Last week on the Deep End, I wrote about the ‘message discipline’ that the NO campaign would have to practice in order to win.

There are various bits of Eurosceptic lingo that they could do without. ‘EUSSR’ is a prime example and another is the one about Britain being ‘shackled to a corpse’, which is often used by Eurosceptics in reference to the moribund state of the EU economy.

There’s an entirely legitimate point to be made about Britain’s membership of a trade block that’s not only hobbled by the Eurozone disaster, but which is also certain to account for a declining share of world trade. Comparing it to a corpse, however, is crass. After all, between now and the referendum, it’s likely to show a return to modest growth – unusual for a dead body. Furthermore, large parts of the “corpse” are more advanced and better managed than much of our own economy.

Writing for the Independent, Hamish McRae believes that, in the next couple of years, the economic news from the Continent won’t be so bad:

“New forecasts from the Organisation for Economic Co-operation and Development (OECD) are encouraging. For example, Spain is expected to grow at just under 3 per cent this year and next, while Ireland may do a bit better at around 3.5 per cent both years. Spanish debt looks rather stuck, but Ireland’s debt, which peaked at 123 per cent of GDP in 2013, could be below 105 per cent next year. Portugal is forecast to grow at 1.6 per cent and 1.8 per cent, trimming its debts.”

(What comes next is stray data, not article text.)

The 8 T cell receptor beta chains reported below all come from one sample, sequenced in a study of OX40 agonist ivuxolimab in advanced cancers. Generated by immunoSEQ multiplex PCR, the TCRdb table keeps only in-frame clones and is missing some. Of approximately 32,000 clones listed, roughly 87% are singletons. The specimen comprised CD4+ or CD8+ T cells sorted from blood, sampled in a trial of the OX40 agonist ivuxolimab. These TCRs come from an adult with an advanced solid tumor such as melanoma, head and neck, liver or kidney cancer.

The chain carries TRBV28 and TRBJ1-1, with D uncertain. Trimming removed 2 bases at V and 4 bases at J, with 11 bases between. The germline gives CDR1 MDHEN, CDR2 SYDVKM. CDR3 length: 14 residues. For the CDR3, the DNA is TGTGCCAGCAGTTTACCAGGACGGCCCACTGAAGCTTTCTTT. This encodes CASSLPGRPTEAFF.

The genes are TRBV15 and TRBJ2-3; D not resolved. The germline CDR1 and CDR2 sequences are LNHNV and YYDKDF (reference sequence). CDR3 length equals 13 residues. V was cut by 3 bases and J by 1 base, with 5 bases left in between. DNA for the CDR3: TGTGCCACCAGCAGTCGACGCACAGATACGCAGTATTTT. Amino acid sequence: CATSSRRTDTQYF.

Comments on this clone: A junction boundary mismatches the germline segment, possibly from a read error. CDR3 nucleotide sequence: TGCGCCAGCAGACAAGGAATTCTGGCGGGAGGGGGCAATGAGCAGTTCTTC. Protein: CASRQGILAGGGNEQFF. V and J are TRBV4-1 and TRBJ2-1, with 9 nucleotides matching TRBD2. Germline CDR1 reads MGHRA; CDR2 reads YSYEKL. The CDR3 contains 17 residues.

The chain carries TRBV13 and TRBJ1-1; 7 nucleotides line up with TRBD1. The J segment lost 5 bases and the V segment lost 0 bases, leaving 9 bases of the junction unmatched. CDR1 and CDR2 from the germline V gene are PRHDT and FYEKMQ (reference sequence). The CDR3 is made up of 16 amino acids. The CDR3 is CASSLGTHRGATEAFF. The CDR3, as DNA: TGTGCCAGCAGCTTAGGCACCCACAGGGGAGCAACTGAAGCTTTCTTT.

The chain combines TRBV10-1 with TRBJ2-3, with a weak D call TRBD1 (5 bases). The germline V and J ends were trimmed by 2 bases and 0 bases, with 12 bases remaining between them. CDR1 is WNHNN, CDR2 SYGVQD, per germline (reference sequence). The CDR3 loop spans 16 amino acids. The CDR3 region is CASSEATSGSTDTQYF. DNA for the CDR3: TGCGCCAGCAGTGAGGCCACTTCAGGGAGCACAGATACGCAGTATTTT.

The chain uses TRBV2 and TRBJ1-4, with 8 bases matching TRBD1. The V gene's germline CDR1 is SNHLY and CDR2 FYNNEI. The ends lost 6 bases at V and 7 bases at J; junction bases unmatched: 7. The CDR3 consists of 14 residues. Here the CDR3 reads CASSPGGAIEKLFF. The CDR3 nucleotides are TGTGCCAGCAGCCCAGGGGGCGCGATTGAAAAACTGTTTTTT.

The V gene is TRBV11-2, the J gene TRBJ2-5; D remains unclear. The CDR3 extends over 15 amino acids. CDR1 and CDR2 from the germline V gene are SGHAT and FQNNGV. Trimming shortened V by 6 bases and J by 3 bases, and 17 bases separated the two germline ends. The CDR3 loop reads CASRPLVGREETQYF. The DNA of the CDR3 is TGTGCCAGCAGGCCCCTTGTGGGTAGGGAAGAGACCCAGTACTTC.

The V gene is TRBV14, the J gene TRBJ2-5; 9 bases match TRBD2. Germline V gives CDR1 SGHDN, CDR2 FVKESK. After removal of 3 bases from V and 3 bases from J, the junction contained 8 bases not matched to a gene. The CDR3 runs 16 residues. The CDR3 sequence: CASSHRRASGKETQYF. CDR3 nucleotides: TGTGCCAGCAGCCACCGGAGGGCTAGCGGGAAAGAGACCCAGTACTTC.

No light at the end of the tunnel for Greece, of course – and it’s not looking too bright for Italy either:

“…barely growing this year and may only manage 1 per cent next. National debt, as a result, barely moves.”

As for the long-term, he draws upon demographic projections to paint a truly dismal scene:

“…UN figures for the changing workforce size by 2050 make troubling reading.

“For example, the US, UK, Canada, Australia, New Zealand and Ireland are all forecast to have increases in the working population over this period. By contrast Germany, Italy, Portugal, Greece and Spain are all projected to have a shrinking workforce… in Germany the projection is for a workforce down 30 per cent, with Greece, Portugal and Italy down about 25 per cent.”

The movement of work-hungry young people from the Mediterranean countries could accelerate this trend:

“Obviously the more Greeks and Italians who come to the UK, the US or the rest of the English-speaking world, the more dangerous this trend becomes for continental Europe.”

Though not completely set in stone, the fundamentals of the demographic challenge have been known about for years, which makes the decision of European governments to run-up enormous debts all the more shameful (and all the more reason why their young people would want to leave).

Admittedly, Europe is not alone in facing this disastrous combination of a shrinking workforce and high debts. Some Asian countries are in the same fix – especially Japan (to be followed, within a generation, by China). Eurosceptics should therefore be careful about pointing to new opportunities for Britain elsewhere in the world.

Nevertheless, a demographic gap is opening up between the English-speaking nations and much of the Continent. Within Europe, it’s not a corpse we’re shackled to, but an empty cradle.